Eleanor Crowder/Katherine Grier
“We learned how to use our voices and cool techniques to warm our voices up where you vibrate your face, and your arms and your ribs,” says Grade 6 student Chelsea Atwood.
“We learned how to project our voices,” adds classmate Gabriel Correoso.
“We learned to write music to a song – like a remix – to a story,” says another Grade 6 student Emma Bissonnette. “I loved the games: geometry, gears and spotlight.”
Crowder explains that gears is a game to teach the students how to m
“It was all signals with the eyes,” Chelsea says, explaining how the students had to learn how to move on stage without touching each other and without speaking.
“You can’t bump into people or you’re out,” adds Emma.
The games help Crowder move much quicker into more advanced skills.
“It lets them be successful at something which is difficult,” Crow
The artists have been working with classes from Grade 1 to 6 at
Grier began by telling the children stories that resonate with them because of their use of universal themes and myths that they understand innately.
Then Crowder was able to build on that base as she taught skills to dramatize the story and the characters.
“My job is to get some material into them so the others have stories to work with,” Grier explains. Each class has been entrusted with a story to keep along the theme of stewards of God’s creation. “They’ve taken their story to Eleanor who has been able to take aspects to work with movement and theatre.”
Without much time, Grier works on ensuring the students grasp the shape of the story using imagery and by challenging them to put themselves in the story and look at it from a first person view. The exercise of feeling and seeing what the character does is an excellent preparation f
“By the end of the class, they were doing very expressive, full body movement,” Crowder reports.
Grier tells traditional stories that have been handed down over generations.
“Stories are interesting because they are about us; us under
One story she passed on is the Kindly Ghost, an old folk tale from the Sudan. The main character is abandoned by his brothers in a drought, but through kindness wins the help of animals and a friendly ghost. His goodness is rewarded when he gets a pouch that grants wishes and he uses it well, but his brothers steal it from him and use is wrongly. But those animals he had helped return the favour and help him retrieve the pouch and restore the land after the brothers’ wishes had damaged it and the brothers are justly banished.
“They soak it in,” Grier says, noting that themes such as justice, right and wrong and bullying resonate through the ages.
Crowder’s lessons focus on teaching the children to express themselves, through voice, movement and body language.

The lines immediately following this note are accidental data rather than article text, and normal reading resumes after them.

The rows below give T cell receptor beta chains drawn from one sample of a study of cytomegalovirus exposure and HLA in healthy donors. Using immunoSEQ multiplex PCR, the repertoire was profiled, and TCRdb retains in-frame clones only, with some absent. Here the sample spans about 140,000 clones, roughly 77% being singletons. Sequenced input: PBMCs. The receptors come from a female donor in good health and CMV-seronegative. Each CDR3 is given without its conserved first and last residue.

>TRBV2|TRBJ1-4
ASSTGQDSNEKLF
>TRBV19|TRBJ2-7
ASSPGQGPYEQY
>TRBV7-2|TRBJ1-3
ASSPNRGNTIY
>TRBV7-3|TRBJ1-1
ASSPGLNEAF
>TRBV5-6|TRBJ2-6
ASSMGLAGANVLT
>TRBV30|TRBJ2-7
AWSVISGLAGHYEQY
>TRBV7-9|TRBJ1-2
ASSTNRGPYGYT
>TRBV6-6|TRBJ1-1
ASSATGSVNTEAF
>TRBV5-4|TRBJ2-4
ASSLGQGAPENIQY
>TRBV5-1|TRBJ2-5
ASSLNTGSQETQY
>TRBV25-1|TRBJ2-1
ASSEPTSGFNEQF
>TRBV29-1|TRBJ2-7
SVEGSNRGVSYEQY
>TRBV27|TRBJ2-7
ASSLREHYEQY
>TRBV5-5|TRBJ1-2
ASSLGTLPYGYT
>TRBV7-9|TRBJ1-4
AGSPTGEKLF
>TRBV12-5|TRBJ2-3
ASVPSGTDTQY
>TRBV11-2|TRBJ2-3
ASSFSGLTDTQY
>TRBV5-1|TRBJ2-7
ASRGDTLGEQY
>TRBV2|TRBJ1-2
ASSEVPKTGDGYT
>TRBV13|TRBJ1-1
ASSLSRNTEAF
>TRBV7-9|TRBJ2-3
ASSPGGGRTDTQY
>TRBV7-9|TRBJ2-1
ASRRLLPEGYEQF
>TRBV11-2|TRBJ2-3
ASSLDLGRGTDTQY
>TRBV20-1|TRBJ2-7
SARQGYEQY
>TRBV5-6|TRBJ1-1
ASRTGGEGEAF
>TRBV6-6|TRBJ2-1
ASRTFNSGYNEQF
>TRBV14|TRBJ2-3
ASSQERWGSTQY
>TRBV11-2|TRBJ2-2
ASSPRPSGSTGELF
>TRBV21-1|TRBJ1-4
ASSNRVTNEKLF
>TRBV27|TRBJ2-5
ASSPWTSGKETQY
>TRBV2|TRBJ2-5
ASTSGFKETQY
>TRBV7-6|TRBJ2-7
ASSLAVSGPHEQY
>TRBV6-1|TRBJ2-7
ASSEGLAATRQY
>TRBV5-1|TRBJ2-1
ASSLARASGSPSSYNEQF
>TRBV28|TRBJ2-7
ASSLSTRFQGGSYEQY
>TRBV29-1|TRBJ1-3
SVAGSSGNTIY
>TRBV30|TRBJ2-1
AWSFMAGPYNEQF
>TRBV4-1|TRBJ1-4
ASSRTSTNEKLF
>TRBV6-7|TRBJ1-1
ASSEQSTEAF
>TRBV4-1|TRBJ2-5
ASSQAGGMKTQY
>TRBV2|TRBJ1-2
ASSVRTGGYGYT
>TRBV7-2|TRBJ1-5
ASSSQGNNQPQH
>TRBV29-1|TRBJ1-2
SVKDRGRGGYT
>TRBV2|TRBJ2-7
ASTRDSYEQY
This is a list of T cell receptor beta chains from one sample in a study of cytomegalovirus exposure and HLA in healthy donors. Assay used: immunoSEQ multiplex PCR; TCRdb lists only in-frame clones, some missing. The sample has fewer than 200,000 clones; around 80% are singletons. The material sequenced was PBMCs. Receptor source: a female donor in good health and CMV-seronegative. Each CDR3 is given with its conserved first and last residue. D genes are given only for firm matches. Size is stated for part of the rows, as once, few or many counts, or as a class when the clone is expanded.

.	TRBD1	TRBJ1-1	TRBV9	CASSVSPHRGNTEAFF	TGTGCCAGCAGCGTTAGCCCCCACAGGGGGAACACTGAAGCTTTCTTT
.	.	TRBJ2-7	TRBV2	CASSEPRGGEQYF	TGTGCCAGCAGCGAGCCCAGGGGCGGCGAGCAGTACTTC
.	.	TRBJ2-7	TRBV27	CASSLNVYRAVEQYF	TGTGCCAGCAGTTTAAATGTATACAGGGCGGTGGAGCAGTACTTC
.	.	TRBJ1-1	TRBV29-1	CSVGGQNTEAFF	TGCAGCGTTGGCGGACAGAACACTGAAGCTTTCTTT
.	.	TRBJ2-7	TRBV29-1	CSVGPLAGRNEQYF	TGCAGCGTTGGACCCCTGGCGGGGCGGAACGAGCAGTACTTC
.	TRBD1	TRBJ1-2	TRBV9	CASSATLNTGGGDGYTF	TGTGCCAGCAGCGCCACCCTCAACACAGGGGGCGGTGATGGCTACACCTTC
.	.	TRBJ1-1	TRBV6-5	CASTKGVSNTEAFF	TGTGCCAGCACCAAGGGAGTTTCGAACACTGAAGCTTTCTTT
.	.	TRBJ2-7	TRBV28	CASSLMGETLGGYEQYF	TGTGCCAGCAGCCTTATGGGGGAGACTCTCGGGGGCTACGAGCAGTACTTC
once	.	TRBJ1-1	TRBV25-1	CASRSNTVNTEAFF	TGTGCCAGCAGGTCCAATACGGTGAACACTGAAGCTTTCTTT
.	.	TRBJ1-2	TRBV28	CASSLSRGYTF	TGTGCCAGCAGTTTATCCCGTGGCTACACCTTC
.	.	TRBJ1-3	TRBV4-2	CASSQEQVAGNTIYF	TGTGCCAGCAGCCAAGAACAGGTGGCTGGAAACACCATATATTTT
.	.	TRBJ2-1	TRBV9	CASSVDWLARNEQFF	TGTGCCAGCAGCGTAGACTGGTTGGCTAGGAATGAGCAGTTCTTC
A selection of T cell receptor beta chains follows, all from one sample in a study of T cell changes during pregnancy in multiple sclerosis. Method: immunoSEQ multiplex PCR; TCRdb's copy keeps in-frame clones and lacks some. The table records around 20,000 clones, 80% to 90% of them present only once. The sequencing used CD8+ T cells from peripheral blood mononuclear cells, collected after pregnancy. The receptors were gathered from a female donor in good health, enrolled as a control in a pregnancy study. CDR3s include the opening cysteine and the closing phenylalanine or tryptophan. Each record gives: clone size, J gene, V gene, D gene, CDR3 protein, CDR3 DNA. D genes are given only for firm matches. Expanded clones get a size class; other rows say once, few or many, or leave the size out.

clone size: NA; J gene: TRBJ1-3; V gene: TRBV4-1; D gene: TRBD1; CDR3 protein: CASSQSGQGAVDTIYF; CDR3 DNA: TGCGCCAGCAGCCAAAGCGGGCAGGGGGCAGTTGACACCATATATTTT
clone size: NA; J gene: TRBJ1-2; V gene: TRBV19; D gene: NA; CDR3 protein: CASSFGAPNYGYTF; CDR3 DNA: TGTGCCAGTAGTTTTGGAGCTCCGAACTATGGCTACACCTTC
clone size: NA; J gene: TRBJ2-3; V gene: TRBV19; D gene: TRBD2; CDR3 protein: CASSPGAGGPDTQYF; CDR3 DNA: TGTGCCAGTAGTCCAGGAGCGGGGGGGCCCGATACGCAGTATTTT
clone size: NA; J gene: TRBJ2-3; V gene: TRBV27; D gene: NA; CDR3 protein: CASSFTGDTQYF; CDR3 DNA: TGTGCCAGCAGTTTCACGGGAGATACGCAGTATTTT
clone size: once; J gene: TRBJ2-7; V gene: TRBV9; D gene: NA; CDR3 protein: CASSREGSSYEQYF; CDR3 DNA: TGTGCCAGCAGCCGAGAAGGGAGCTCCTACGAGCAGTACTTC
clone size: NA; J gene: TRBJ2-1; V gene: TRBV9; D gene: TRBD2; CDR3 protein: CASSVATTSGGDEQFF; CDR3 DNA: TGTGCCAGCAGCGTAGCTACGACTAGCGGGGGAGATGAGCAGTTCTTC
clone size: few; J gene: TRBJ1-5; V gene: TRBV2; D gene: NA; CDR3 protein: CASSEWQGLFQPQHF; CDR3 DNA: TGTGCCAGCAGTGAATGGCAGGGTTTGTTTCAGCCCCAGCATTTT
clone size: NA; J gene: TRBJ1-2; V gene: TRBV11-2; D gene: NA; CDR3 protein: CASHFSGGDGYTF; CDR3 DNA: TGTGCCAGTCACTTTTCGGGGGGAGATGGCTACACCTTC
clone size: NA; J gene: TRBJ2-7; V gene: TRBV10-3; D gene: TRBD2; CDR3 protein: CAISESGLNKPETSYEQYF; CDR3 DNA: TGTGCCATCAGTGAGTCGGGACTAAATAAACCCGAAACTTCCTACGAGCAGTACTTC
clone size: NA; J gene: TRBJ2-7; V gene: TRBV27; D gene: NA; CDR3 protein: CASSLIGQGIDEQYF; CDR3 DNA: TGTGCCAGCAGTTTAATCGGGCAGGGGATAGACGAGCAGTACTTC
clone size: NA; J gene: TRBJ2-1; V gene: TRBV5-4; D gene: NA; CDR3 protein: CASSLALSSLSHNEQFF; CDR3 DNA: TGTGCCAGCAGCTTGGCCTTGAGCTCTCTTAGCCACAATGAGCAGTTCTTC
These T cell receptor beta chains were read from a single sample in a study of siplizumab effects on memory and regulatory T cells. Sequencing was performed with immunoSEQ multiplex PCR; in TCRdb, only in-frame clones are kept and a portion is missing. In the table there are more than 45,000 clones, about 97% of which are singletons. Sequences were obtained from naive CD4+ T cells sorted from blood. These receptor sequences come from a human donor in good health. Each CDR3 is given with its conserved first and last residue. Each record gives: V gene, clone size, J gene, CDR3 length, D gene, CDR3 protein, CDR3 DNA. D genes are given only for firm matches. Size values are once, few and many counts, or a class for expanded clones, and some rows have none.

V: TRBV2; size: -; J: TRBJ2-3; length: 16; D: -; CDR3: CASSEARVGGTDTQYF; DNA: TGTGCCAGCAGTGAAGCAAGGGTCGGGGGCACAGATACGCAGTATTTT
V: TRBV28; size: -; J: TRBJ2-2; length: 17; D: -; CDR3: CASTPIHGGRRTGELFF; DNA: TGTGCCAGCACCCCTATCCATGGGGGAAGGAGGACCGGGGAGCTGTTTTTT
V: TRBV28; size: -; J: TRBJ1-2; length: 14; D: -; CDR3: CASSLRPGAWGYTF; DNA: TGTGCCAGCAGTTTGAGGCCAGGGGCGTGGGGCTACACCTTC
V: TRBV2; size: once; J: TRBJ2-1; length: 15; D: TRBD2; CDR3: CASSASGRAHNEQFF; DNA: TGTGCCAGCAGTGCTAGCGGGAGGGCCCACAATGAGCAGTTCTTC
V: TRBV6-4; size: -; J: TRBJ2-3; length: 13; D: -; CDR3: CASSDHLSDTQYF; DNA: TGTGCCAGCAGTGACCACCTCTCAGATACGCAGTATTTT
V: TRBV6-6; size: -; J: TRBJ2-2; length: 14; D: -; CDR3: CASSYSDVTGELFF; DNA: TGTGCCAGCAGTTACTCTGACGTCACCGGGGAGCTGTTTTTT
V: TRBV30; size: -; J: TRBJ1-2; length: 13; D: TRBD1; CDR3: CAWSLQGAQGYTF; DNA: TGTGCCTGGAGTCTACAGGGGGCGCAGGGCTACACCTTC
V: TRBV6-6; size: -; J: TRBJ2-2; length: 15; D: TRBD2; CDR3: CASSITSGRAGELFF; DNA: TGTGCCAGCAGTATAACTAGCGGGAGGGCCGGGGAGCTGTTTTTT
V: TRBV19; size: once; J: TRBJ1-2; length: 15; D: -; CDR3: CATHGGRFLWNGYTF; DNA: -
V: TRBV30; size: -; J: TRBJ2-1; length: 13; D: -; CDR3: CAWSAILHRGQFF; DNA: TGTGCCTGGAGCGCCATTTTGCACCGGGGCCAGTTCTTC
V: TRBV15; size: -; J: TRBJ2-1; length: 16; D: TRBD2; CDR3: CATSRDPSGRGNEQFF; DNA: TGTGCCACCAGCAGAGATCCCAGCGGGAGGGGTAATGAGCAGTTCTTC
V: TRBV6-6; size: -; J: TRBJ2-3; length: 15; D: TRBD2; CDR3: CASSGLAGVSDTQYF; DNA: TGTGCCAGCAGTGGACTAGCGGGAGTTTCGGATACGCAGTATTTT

“I find theatre to be the most powerful thing you can do – it’s the most effective way of communicating,” Crowder says, explaining her passion. “Acting is a natural as breathing.”
However, if children aren’t exposed to drama, Crowder sees that they stop exploring their capacity and begin to think that they could never do it.
Teacher Ann Powers applied to MASC for the grant to have the artists come into the school.
“I love the arts and I wanted to ensure the students have a rounded experience,” Powers says.
And it’s not over yet. Another two artists, dancer and choreographer Maureen Shea and eco-sculptor Marc Walter will be spending a week with the student
“The arts help children who are less prone to academics find their voice,” Powers says.
As well the teachers are learning new skills that they can use to continue to develop an appreciation of the arts in their students.
Grade 6 teacher Tina Dougan says she’s already used some of the games in different ways in her classroom. One game required the students to focus to jump back and forth from solo to group activities and another had the students visualizing the character they are reading about in their novel.
As well, the arts lessons tie in well with the curriculum in developing language, comprehension, visualization and drama.
She says her students have been very receptive to the stories as well as the theatrical games.
“They’re learning to put themselves in a scene and dramatize it effectively,” Dougan says. “It’s opening them up to what being dramatic means. They have a better idea of what that entails and how to bring it out of themselves.”
MASC is a non-profit organization that connects artists with schools to promote the arts.